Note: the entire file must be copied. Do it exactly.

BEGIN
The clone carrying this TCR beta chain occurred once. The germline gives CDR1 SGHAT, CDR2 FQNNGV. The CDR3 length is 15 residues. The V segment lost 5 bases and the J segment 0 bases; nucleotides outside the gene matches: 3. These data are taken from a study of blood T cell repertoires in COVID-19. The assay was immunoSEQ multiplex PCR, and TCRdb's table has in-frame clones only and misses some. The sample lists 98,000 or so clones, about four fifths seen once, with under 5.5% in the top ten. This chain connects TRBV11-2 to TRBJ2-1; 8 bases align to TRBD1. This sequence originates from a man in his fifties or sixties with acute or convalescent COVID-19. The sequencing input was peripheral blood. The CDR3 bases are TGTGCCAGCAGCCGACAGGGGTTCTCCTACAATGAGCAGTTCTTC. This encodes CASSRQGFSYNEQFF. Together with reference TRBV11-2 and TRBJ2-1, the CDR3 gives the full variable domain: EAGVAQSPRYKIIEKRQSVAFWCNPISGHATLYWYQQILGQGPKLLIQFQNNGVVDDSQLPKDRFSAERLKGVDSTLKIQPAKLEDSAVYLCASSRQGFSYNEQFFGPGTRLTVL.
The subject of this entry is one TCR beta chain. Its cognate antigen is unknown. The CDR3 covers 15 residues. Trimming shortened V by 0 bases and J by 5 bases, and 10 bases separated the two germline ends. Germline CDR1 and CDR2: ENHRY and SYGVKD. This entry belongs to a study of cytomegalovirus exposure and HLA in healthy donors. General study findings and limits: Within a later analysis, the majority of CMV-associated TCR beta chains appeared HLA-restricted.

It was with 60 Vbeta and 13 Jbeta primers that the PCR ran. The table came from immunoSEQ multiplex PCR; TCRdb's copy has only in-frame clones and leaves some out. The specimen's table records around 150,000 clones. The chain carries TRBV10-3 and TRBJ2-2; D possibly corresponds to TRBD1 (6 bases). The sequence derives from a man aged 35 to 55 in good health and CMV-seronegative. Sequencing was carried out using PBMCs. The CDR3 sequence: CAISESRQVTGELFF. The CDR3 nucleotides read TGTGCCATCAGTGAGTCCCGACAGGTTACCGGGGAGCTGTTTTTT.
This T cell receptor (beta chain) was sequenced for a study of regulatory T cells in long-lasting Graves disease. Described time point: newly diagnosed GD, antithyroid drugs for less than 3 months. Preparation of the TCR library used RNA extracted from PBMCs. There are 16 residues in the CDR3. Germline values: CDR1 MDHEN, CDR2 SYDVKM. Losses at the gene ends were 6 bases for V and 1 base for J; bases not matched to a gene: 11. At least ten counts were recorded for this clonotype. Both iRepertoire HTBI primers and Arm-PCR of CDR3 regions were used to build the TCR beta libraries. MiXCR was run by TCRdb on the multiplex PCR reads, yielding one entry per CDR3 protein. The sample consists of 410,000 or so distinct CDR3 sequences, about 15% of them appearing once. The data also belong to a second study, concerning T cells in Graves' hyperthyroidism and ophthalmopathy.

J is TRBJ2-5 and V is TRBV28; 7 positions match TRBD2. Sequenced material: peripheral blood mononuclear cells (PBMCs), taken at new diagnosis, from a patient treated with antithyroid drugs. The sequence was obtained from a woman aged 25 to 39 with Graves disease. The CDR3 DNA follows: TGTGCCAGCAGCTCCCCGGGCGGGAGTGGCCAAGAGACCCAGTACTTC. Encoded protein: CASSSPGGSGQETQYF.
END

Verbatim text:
The clone carrying this TCR beta chain occurred once. The germline gives CDR1 SGHAT, CDR2 FQNNGV. The CDR3 length is 15 residues. The V segment lost 5 bases and the J segment 0 bases; nucleotides outside the gene matches: 3. These data are taken from a study of blood T cell repertoires in COVID-19. The assay was immunoSEQ multiplex PCR, and TCRdb's table has in-frame clones only and misses some. The sample lists 98,000 or so clones, about four fifths seen once, with under 5.5% in the top ten. This chain connects TRBV11-2 to TRBJ2-1; 8 bases align to TRBD1. This sequence originates from a man in his fifties or sixties with acute or convalescent COVID-19. The sequencing input was peripheral blood. The CDR3 bases are TGTGCCAGCAGCCGACAGGGGTTCTCCTACAATGAGCAGTTCTTC. This encodes CASSRQGFSYNEQFF. Together with reference TRBV11-2 and TRBJ2-1, the CDR3 gives the full variable domain: EAGVAQSPRYKIIEKRQSVAFWCNPISGHATLYWYQQILGQGPKLLIQFQNNGVVDDSQLPKDRFSAERLKGVDSTLKIQPAKLEDSAVYLCASSRQGFSYNEQFFGPGTRLTVL.
The subject of this entry is one TCR beta chain. Its cognate antigen is unknown. The CDR3 covers 15 residues. Trimming shortened V by 0 bases and J by 5 bases, and 10 bases separated the two germline ends. Germline CDR1 and CDR2: ENHRY and SYGVKD. This entry belongs to a study of cytomegalovirus exposure and HLA in healthy donors. General study findings and limits: Within a later analysis, the majority of CMV-associated TCR beta chains appeared HLA-restricted.

It was with 60 Vbeta and 13 Jbeta primers that the PCR ran. The table came from immunoSEQ multiplex PCR; TCRdb's copy has only in-frame clones and leaves some out. The specimen's table records around 150,000 clones. The chain carries TRBV10-3 and TRBJ2-2; D possibly corresponds to TRBD1 (6 bases). The sequence derives from a man aged 35 to 55 in good health and CMV-seronegative. Sequencing was carried out using PBMCs. The CDR3 sequence: CAISESRQVTGELFF. The CDR3 nucleotides read TGTGCCATCAGTGAGTCCCGACAGGTTACCGGGGAGCTGTTTTTT.
This T cell receptor (beta chain) was sequenced for a study of regulatory T cells in long-lasting Graves disease. Described time point: newly diagnosed GD, antithyroid drugs for less than 3 months. Preparation of the TCR library used RNA extracted from PBMCs. There are 16 residues in the CDR3. Germline values: CDR1 MDHEN, CDR2 SYDVKM. Losses at the gene ends were 6 bases for V and 1 base for J; bases not matched to a gene: 11. At least ten counts were recorded for this clonotype. Both iRepertoire HTBI primers and Arm-PCR of CDR3 regions were used to build the TCR beta libraries. MiXCR was run by TCRdb on the multiplex PCR reads, yielding one entry per CDR3 protein. The sample consists of 410,000 or so distinct CDR3 sequences, about 15% of them appearing once. The data also belong to a second study, concerning T cells in Graves' hyperthyroidism and ophthalmopathy.

J is TRBJ2-5 and V is TRBV28; 7 positions match TRBD2. Sequenced material: peripheral blood mononuclear cells (PBMCs), taken at new diagnosis, from a patient treated with antithyroid drugs. The sequence was obtained from a woman aged 25 to 39 with Graves disease. The CDR3 DNA follows: TGTGCCAGCAGCTCCCCGGGCGGGAGTGGCCAAGAGACCCAGTACTTC. Encoded protein: CASSSPGGSGQETQYF.